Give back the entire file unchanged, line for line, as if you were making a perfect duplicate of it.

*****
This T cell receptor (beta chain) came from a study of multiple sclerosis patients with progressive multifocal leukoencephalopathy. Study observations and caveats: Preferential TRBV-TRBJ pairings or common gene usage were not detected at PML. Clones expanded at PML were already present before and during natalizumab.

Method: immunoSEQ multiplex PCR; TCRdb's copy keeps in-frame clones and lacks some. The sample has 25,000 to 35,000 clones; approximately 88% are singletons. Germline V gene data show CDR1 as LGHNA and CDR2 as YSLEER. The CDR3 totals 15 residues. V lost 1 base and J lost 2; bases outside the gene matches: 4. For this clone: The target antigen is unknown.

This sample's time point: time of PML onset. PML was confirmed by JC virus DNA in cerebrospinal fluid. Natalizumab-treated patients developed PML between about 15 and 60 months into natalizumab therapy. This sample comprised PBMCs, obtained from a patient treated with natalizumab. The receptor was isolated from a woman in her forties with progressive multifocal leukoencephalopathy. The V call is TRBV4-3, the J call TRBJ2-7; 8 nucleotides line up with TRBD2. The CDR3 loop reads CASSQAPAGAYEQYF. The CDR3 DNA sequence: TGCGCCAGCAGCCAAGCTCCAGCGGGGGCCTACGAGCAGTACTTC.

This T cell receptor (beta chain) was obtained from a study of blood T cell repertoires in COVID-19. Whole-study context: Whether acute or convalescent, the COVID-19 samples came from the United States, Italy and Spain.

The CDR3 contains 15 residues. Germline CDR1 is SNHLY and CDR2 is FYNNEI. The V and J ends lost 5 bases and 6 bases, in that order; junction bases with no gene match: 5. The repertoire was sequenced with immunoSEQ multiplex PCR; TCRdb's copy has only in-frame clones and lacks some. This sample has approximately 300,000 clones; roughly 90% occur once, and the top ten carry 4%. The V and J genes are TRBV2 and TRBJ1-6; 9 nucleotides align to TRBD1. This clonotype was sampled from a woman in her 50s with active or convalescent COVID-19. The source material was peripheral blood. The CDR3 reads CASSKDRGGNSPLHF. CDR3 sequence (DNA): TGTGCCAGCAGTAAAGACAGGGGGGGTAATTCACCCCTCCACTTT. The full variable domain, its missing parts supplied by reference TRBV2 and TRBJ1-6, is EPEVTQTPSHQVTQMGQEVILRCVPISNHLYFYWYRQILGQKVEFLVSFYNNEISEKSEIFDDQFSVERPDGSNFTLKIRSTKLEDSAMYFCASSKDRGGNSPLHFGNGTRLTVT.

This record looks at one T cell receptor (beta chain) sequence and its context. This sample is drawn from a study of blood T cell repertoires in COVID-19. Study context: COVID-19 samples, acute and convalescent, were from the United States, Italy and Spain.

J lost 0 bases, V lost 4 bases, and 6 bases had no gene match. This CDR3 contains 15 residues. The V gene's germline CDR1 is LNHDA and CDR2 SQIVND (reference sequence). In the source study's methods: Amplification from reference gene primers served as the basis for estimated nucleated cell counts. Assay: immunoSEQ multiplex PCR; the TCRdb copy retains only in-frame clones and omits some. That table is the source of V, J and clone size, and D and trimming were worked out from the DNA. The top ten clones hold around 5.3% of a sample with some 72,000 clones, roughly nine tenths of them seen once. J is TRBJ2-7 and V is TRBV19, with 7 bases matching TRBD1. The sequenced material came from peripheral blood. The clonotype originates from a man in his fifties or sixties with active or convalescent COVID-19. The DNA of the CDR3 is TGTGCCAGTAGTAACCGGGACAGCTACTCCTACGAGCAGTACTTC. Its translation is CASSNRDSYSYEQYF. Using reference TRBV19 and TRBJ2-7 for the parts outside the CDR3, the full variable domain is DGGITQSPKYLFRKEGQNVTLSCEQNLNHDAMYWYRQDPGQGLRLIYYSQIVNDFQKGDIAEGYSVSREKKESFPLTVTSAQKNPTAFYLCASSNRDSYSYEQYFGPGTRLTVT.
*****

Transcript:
This T cell receptor (beta chain) came from a study of multiple sclerosis patients with progressive multifocal leukoencephalopathy. Study observations and caveats: Preferential TRBV-TRBJ pairings or common gene usage were not detected at PML. Clones expanded at PML were already present before and during natalizumab.

Method: immunoSEQ multiplex PCR; TCRdb's copy keeps in-frame clones and lacks some. The sample has 25,000 to 35,000 clones; approximately 88% are singletons. Germline V gene data show CDR1 as LGHNA and CDR2 as YSLEER. The CDR3 totals 15 residues. V lost 1 base and J lost 2; bases outside the gene matches: 4. For this clone: The target antigen is unknown.

This sample's time point: time of PML onset. PML was confirmed by JC virus DNA in cerebrospinal fluid. Natalizumab-treated patients developed PML between about 15 and 60 months into natalizumab therapy. This sample comprised PBMCs, obtained from a patient treated with natalizumab. The receptor was isolated from a woman in her forties with progressive multifocal leukoencephalopathy. The V call is TRBV4-3, the J call TRBJ2-7; 8 nucleotides line up with TRBD2. The CDR3 loop reads CASSQAPAGAYEQYF. The CDR3 DNA sequence: TGCGCCAGCAGCCAAGCTCCAGCGGGGGCCTACGAGCAGTACTTC.

This T cell receptor (beta chain) was obtained from a study of blood T cell repertoires in COVID-19. Whole-study context: Whether acute or convalescent, the COVID-19 samples came from the United States, Italy and Spain.

The CDR3 contains 15 residues. Germline CDR1 is SNHLY and CDR2 is FYNNEI. The V and J ends lost 5 bases and 6 bases, in that order; junction bases with no gene match: 5. The repertoire was sequenced with immunoSEQ multiplex PCR; TCRdb's copy has only in-frame clones and lacks some. This sample has approximately 300,000 clones; roughly 90% occur once, and the top ten carry 4%. The V and J genes are TRBV2 and TRBJ1-6; 9 nucleotides align to TRBD1. This clonotype was sampled from a woman in her 50s with active or convalescent COVID-19. The source material was peripheral blood. The CDR3 reads CASSKDRGGNSPLHF. CDR3 sequence (DNA): TGTGCCAGCAGTAAAGACAGGGGGGGTAATTCACCCCTCCACTTT. The full variable domain, its missing parts supplied by reference TRBV2 and TRBJ1-6, is EPEVTQTPSHQVTQMGQEVILRCVPISNHLYFYWYRQILGQKVEFLVSFYNNEISEKSEIFDDQFSVERPDGSNFTLKIRSTKLEDSAMYFCASSKDRGGNSPLHFGNGTRLTVT.

This record looks at one T cell receptor (beta chain) sequence and its context. This sample is drawn from a study of blood T cell repertoires in COVID-19. Study context: COVID-19 samples, acute and convalescent, were from the United States, Italy and Spain.

J lost 0 bases, V lost 4 bases, and 6 bases had no gene match. This CDR3 contains 15 residues. The V gene's germline CDR1 is LNHDA and CDR2 SQIVND (reference sequence). In the source study's methods: Amplification from reference gene primers served as the basis for estimated nucleated cell counts. Assay: immunoSEQ multiplex PCR; the TCRdb copy retains only in-frame clones and omits some. That table is the source of V, J and clone size, and D and trimming were worked out from the DNA. The top ten clones hold around 5.3% of a sample with some 72,000 clones, roughly nine tenths of them seen once. J is TRBJ2-7 and V is TRBV19, with 7 bases matching TRBD1. The sequenced material came from peripheral blood. The clonotype originates from a man in his fifties or sixties with active or convalescent COVID-19. The DNA of the CDR3 is TGTGCCAGTAGTAACCGGGACAGCTACTCCTACGAGCAGTACTTC. Its translation is CASSNRDSYSYEQYF. Using reference TRBV19 and TRBJ2-7 for the parts outside the CDR3, the full variable domain is DGGITQSPKYLFRKEGQNVTLSCEQNLNHDAMYWYRQDPGQGLRLIYYSQIVNDFQKGDIAEGYSVSREKKESFPLTVTSAQKNPTAFYLCASSNRDSYSYEQYFGPGTRLTVT.